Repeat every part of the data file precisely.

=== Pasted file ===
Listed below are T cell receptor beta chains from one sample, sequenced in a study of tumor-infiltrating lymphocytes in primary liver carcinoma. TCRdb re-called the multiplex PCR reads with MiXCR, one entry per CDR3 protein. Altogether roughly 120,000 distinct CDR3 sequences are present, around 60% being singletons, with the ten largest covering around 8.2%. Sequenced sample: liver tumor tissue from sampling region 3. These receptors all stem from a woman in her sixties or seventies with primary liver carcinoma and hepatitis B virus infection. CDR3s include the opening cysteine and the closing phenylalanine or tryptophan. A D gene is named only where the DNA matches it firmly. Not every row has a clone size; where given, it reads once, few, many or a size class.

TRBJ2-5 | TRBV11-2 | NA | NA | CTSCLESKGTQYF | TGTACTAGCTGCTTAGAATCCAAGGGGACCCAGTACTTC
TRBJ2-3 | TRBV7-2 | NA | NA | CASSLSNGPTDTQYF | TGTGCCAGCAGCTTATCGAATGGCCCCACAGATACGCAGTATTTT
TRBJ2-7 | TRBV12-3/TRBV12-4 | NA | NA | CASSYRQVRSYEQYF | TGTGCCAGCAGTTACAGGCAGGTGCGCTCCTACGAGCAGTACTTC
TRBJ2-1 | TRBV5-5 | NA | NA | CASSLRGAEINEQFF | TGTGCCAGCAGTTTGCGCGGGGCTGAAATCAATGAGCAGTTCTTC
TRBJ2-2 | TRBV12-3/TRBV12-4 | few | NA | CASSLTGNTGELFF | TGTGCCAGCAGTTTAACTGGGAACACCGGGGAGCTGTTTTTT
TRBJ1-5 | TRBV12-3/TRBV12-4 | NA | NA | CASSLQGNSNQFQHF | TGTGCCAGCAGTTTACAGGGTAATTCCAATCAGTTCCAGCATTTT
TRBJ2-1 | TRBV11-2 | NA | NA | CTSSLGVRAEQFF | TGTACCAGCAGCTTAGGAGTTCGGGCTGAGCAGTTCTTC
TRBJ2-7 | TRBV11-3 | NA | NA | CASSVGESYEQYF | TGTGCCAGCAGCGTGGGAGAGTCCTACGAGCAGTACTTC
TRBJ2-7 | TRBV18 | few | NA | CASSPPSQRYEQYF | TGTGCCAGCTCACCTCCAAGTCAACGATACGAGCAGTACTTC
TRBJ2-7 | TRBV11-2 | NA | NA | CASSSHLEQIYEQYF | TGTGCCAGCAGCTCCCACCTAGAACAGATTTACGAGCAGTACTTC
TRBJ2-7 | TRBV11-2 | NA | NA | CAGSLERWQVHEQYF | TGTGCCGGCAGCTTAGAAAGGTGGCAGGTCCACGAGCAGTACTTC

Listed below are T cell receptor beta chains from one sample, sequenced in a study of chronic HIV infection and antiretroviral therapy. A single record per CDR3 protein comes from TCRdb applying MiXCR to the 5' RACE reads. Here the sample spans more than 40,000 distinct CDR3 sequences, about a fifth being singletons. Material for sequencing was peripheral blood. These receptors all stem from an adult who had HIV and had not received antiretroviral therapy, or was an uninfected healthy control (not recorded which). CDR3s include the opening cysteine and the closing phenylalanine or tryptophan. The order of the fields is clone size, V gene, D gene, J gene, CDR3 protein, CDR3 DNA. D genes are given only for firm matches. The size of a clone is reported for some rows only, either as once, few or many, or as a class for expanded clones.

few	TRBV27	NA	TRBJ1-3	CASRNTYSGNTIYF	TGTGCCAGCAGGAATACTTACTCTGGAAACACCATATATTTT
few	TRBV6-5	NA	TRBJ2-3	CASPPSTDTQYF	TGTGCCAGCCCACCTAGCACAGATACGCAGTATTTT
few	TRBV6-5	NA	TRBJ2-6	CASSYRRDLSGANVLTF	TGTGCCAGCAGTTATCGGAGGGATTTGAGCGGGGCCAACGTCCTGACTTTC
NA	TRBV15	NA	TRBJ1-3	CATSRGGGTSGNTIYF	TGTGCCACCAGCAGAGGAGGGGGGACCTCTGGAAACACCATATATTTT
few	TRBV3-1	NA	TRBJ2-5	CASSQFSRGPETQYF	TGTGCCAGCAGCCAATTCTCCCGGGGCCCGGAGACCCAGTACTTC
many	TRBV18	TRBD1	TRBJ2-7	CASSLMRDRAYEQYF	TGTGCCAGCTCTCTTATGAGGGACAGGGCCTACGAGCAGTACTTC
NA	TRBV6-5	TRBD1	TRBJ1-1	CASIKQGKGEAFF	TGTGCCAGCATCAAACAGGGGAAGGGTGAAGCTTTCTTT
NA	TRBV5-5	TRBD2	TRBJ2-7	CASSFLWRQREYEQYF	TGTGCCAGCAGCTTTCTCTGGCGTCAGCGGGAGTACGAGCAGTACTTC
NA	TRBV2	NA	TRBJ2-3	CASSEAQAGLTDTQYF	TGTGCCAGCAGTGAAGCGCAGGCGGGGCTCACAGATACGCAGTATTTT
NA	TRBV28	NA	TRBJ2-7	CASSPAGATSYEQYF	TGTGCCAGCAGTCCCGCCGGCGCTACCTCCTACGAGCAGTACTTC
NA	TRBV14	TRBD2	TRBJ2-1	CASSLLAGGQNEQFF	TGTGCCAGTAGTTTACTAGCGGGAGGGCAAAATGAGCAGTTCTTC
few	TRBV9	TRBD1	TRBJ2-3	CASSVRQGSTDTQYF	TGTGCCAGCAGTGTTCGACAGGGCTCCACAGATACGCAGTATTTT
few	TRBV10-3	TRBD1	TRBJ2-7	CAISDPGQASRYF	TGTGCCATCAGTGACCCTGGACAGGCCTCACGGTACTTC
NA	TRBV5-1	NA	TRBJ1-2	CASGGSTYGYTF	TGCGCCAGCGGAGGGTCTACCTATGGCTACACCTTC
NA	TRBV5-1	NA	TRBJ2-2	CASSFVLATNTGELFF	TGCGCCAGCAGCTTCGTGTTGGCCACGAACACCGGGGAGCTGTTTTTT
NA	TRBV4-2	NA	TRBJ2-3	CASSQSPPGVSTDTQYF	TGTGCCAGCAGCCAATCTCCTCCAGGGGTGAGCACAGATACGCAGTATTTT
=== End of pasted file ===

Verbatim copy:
Listed below are T cell receptor beta chains from one sample, sequenced in a study of tumor-infiltrating lymphocytes in primary liver carcinoma. TCRdb re-called the multiplex PCR reads with MiXCR, one entry per CDR3 protein. Altogether roughly 120,000 distinct CDR3 sequences are present, around 60% being singletons, with the ten largest covering around 8.2%. Sequenced sample: liver tumor tissue from sampling region 3. These receptors all stem from a woman in her sixties or seventies with primary liver carcinoma and hepatitis B virus infection. CDR3s include the opening cysteine and the closing phenylalanine or tryptophan. A D gene is named only where the DNA matches it firmly. Not every row has a clone size; where given, it reads once, few, many or a size class.

TRBJ2-5 | TRBV11-2 | NA | NA | CTSCLESKGTQYF | TGTACTAGCTGCTTAGAATCCAAGGGGACCCAGTACTTC
TRBJ2-3 | TRBV7-2 | NA | NA | CASSLSNGPTDTQYF | TGTGCCAGCAGCTTATCGAATGGCCCCACAGATACGCAGTATTTT
TRBJ2-7 | TRBV12-3/TRBV12-4 | NA | NA | CASSYRQVRSYEQYF | TGTGCCAGCAGTTACAGGCAGGTGCGCTCCTACGAGCAGTACTTC
TRBJ2-1 | TRBV5-5 | NA | NA | CASSLRGAEINEQFF | TGTGCCAGCAGTTTGCGCGGGGCTGAAATCAATGAGCAGTTCTTC
TRBJ2-2 | TRBV12-3/TRBV12-4 | few | NA | CASSLTGNTGELFF | TGTGCCAGCAGTTTAACTGGGAACACCGGGGAGCTGTTTTTT
TRBJ1-5 | TRBV12-3/TRBV12-4 | NA | NA | CASSLQGNSNQFQHF | TGTGCCAGCAGTTTACAGGGTAATTCCAATCAGTTCCAGCATTTT
TRBJ2-1 | TRBV11-2 | NA | NA | CTSSLGVRAEQFF | TGTACCAGCAGCTTAGGAGTTCGGGCTGAGCAGTTCTTC
TRBJ2-7 | TRBV11-3 | NA | NA | CASSVGESYEQYF | TGTGCCAGCAGCGTGGGAGAGTCCTACGAGCAGTACTTC
TRBJ2-7 | TRBV18 | few | NA | CASSPPSQRYEQYF | TGTGCCAGCTCACCTCCAAGTCAACGATACGAGCAGTACTTC
TRBJ2-7 | TRBV11-2 | NA | NA | CASSSHLEQIYEQYF | TGTGCCAGCAGCTCCCACCTAGAACAGATTTACGAGCAGTACTTC
TRBJ2-7 | TRBV11-2 | NA | NA | CAGSLERWQVHEQYF | TGTGCCGGCAGCTTAGAAAGGTGGCAGGTCCACGAGCAGTACTTC

Listed below are T cell receptor beta chains from one sample, sequenced in a study of chronic HIV infection and antiretroviral therapy. A single record per CDR3 protein comes from TCRdb applying MiXCR to the 5' RACE reads. Here the sample spans more than 40,000 distinct CDR3 sequences, about a fifth being singletons. Material for sequencing was peripheral blood. These receptors all stem from an adult who had HIV and had not received antiretroviral therapy, or was an uninfected healthy control (not recorded which). CDR3s include the opening cysteine and the closing phenylalanine or tryptophan. The order of the fields is clone size, V gene, D gene, J gene, CDR3 protein, CDR3 DNA. D genes are given only for firm matches. The size of a clone is reported for some rows only, either as once, few or many, or as a class for expanded clones.

few	TRBV27	NA	TRBJ1-3	CASRNTYSGNTIYF	TGTGCCAGCAGGAATACTTACTCTGGAAACACCATATATTTT
few	TRBV6-5	NA	TRBJ2-3	CASPPSTDTQYF	TGTGCCAGCCCACCTAGCACAGATACGCAGTATTTT
few	TRBV6-5	NA	TRBJ2-6	CASSYRRDLSGANVLTF	TGTGCCAGCAGTTATCGGAGGGATTTGAGCGGGGCCAACGTCCTGACTTTC
NA	TRBV15	NA	TRBJ1-3	CATSRGGGTSGNTIYF	TGTGCCACCAGCAGAGGAGGGGGGACCTCTGGAAACACCATATATTTT
few	TRBV3-1	NA	TRBJ2-5	CASSQFSRGPETQYF	TGTGCCAGCAGCCAATTCTCCCGGGGCCCGGAGACCCAGTACTTC
many	TRBV18	TRBD1	TRBJ2-7	CASSLMRDRAYEQYF	TGTGCCAGCTCTCTTATGAGGGACAGGGCCTACGAGCAGTACTTC
NA	TRBV6-5	TRBD1	TRBJ1-1	CASIKQGKGEAFF	TGTGCCAGCATCAAACAGGGGAAGGGTGAAGCTTTCTTT
NA	TRBV5-5	TRBD2	TRBJ2-7	CASSFLWRQREYEQYF	TGTGCCAGCAGCTTTCTCTGGCGTCAGCGGGAGTACGAGCAGTACTTC
NA	TRBV2	NA	TRBJ2-3	CASSEAQAGLTDTQYF	TGTGCCAGCAGTGAAGCGCAGGCGGGGCTCACAGATACGCAGTATTTT
NA	TRBV28	NA	TRBJ2-7	CASSPAGATSYEQYF	TGTGCCAGCAGTCCCGCCGGCGCTACCTCCTACGAGCAGTACTTC
NA	TRBV14	TRBD2	TRBJ2-1	CASSLLAGGQNEQFF	TGTGCCAGTAGTTTACTAGCGGGAGGGCAAAATGAGCAGTTCTTC
few	TRBV9	TRBD1	TRBJ2-3	CASSVRQGSTDTQYF	TGTGCCAGCAGTGTTCGACAGGGCTCCACAGATACGCAGTATTTT
few	TRBV10-3	TRBD1	TRBJ2-7	CAISDPGQASRYF	TGTGCCATCAGTGACCCTGGACAGGCCTCACGGTACTTC
NA	TRBV5-1	NA	TRBJ1-2	CASGGSTYGYTF	TGCGCCAGCGGAGGGTCTACCTATGGCTACACCTTC
NA	TRBV5-1	NA	TRBJ2-2	CASSFVLATNTGELFF	TGCGCCAGCAGCTTCGTGTTGGCCACGAACACCGGGGAGCTGTTTTTT
NA	TRBV4-2	NA	TRBJ2-3	CASSQSPPGVSTDTQYF	TGTGCCAGCAGCCAATCTCCTCCAGGGGTGAGCACAGATACGCAGTATTTT